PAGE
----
What are Headaches?
More than 10 million people in the UK complain of headaches, making them one of the most common health complaints. It is unusual not to have at least the occasional headache.
The good news is, most are easily treated, as the majority of headaches are not serious and can be aided by simple lifestyle measures like drinking enough water, ensuring you get enough rest, and through the sensible use of over-the-counter painkillers.
Types of Headaches
While headaches can be caused by medical conditions, injuries, or infections, they are sometimes not due to a specific disease or other identified medical conditions.
The three most common of those types of primary headaches are tension, Cluster, and Migraine headaches.
1. Tension Headaches
These are caused by muscle tension in the shoulders, neck, and head. The tension may come from fatigue, and uncomfortable body position, or emotional stress.
Tension headaches typically begin in the morning or early afternoon and can get worse during the day.
They often involve a tight pressure feeling like a band around the forehead, but pain may spread over the entire head and down into the neck and shoulders.
2. Cluster Headaches
Cluster headaches start suddenly and generally last about an hour. Attacks come in groups hence the name “cluster” occurring several times a day or each week and continuing for 6 to 8 weeks.
3. Migraine Headaches
Often marked by intense throbbing head pain. Blurred vision with shimmering light specks, dizziness, or nausea. sensitivity to light, sound, or odors. Migraines are certainly a different type of headache.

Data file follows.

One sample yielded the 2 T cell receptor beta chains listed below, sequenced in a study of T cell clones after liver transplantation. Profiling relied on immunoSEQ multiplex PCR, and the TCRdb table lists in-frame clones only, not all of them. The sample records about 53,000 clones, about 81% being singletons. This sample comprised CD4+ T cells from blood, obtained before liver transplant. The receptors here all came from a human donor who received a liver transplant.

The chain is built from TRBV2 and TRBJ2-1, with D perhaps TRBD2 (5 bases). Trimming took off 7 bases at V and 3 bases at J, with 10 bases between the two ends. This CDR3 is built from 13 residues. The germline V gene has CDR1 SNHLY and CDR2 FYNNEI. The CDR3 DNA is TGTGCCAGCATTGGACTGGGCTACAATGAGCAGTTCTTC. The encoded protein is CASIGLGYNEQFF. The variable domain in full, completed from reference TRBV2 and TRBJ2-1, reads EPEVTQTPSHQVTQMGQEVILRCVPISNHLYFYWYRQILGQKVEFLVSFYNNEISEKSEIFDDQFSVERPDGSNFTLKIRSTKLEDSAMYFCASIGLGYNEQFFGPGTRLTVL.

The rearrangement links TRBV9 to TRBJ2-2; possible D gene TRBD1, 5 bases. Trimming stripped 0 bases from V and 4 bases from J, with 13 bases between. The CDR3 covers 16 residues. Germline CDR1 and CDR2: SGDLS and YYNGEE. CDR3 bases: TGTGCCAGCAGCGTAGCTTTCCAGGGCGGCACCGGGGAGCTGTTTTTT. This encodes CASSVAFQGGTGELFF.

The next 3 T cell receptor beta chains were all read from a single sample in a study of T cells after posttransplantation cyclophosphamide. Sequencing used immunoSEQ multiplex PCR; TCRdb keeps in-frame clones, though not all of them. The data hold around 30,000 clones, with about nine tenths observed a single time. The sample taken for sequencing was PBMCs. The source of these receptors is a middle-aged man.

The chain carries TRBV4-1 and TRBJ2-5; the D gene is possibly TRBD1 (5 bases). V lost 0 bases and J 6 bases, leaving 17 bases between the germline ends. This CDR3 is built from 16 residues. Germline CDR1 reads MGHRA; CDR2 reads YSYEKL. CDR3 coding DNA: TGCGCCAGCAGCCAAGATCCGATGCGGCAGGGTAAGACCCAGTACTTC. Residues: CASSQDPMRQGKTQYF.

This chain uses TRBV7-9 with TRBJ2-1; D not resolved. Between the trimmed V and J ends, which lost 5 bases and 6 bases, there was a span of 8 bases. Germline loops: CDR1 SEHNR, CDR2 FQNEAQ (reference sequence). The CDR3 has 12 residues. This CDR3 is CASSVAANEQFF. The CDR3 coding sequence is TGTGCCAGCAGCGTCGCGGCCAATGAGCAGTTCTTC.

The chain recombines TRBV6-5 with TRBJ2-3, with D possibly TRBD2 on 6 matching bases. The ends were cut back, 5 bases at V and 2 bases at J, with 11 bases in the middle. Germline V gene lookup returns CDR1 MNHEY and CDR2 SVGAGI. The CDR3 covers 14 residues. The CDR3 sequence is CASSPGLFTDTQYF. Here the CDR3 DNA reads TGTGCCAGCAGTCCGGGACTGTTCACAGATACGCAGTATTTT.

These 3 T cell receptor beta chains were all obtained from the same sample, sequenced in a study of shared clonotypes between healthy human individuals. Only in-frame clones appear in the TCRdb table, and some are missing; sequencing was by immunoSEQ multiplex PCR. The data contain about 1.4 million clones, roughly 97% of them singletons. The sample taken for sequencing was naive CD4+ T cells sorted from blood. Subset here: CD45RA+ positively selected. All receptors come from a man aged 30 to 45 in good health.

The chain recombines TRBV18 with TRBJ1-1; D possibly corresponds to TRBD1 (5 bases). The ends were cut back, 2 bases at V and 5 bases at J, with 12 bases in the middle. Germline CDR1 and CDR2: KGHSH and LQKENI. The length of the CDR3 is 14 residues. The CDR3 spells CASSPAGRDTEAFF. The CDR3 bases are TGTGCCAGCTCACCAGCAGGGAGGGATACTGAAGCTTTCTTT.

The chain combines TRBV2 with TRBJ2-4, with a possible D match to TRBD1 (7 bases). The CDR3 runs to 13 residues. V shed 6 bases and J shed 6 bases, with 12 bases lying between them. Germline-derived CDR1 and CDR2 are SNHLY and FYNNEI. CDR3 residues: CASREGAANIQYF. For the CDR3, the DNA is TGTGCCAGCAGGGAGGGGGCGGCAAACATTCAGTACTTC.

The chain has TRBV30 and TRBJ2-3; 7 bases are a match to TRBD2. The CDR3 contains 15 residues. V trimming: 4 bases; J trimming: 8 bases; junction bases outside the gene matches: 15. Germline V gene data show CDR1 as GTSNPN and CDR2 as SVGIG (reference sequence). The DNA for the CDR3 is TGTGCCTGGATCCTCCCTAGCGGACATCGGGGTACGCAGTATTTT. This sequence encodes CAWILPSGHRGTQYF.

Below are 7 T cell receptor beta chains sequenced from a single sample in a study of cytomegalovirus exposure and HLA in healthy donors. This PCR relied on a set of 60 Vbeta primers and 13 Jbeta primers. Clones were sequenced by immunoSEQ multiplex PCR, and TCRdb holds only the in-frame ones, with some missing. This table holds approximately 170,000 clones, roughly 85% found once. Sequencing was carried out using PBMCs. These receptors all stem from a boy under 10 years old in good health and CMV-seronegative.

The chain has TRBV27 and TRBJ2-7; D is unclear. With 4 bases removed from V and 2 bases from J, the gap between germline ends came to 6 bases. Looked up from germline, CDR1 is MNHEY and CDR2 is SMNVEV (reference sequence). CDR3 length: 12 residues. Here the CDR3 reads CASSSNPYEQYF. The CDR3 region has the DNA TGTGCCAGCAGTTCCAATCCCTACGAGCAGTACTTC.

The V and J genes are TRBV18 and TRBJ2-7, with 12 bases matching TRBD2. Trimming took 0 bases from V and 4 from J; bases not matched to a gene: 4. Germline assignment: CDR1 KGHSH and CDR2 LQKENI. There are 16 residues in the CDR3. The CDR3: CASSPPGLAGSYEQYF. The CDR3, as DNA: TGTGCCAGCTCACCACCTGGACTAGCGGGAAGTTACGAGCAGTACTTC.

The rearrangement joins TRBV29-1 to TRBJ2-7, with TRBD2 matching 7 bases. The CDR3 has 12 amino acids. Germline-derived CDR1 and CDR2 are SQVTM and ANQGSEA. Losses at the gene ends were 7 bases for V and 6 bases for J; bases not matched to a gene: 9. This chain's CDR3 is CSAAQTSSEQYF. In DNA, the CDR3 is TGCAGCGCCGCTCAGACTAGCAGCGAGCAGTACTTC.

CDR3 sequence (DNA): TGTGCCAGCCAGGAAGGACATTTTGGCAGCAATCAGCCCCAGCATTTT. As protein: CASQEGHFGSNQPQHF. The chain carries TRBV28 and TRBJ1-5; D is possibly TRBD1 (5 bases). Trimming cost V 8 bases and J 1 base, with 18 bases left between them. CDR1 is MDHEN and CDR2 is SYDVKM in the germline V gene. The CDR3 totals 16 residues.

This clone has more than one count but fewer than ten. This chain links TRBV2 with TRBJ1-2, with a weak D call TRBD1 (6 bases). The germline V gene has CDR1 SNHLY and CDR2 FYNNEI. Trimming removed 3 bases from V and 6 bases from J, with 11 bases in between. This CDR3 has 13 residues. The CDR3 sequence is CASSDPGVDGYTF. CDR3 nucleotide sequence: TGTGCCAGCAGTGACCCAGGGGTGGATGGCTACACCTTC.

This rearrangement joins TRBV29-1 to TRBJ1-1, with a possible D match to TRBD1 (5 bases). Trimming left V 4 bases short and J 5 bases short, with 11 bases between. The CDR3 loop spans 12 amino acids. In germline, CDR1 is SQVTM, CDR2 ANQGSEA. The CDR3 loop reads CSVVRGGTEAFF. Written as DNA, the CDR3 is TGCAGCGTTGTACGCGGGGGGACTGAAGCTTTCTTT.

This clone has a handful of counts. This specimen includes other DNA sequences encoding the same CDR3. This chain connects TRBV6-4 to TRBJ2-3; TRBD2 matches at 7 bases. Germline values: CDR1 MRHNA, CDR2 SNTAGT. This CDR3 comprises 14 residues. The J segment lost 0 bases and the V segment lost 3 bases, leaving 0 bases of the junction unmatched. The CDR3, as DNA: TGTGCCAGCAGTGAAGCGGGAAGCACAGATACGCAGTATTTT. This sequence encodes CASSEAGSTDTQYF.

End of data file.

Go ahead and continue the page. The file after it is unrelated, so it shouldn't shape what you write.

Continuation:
Headaches that are related to other physical conditions or illnesses are often referred to as secondary headaches.
These headaches may result from any number of common causes, including high blood pressure (hypertension), eye or sinus problems, and facial structure disorders.
As the blood vessels and circulatory system throughout the body are affected by high blood pressure, headaches may result.
The pain is typified by a throbbing sensation throughout the head, though the headaches are generally not chronic.
Headaches Resulting From Eye or Sinus Problems
Sinus congestion or built-up pressure in the eyes due to glaucoma are examples of the types of physical problems that can occur with your eyes, ears, nose and/or throat that result in headaches. These headaches will often disappear when the underlying condition is effectively treated.
Headaches Associated With Facial Disorders
One such disorder (originally known as temporomandibular joint or TMJ syndrome), now known as myofascial pain dysfunction (MPD), is characterized by a dull aching pain in and around the ear that is associated with chewing food.
The pain may radiate to the side of the scalp causing a headache. Difficulty opening the mouth or a clicking/popping sound in the jaw joint may also be present. Once symptoms are recognized, treatment can be effective.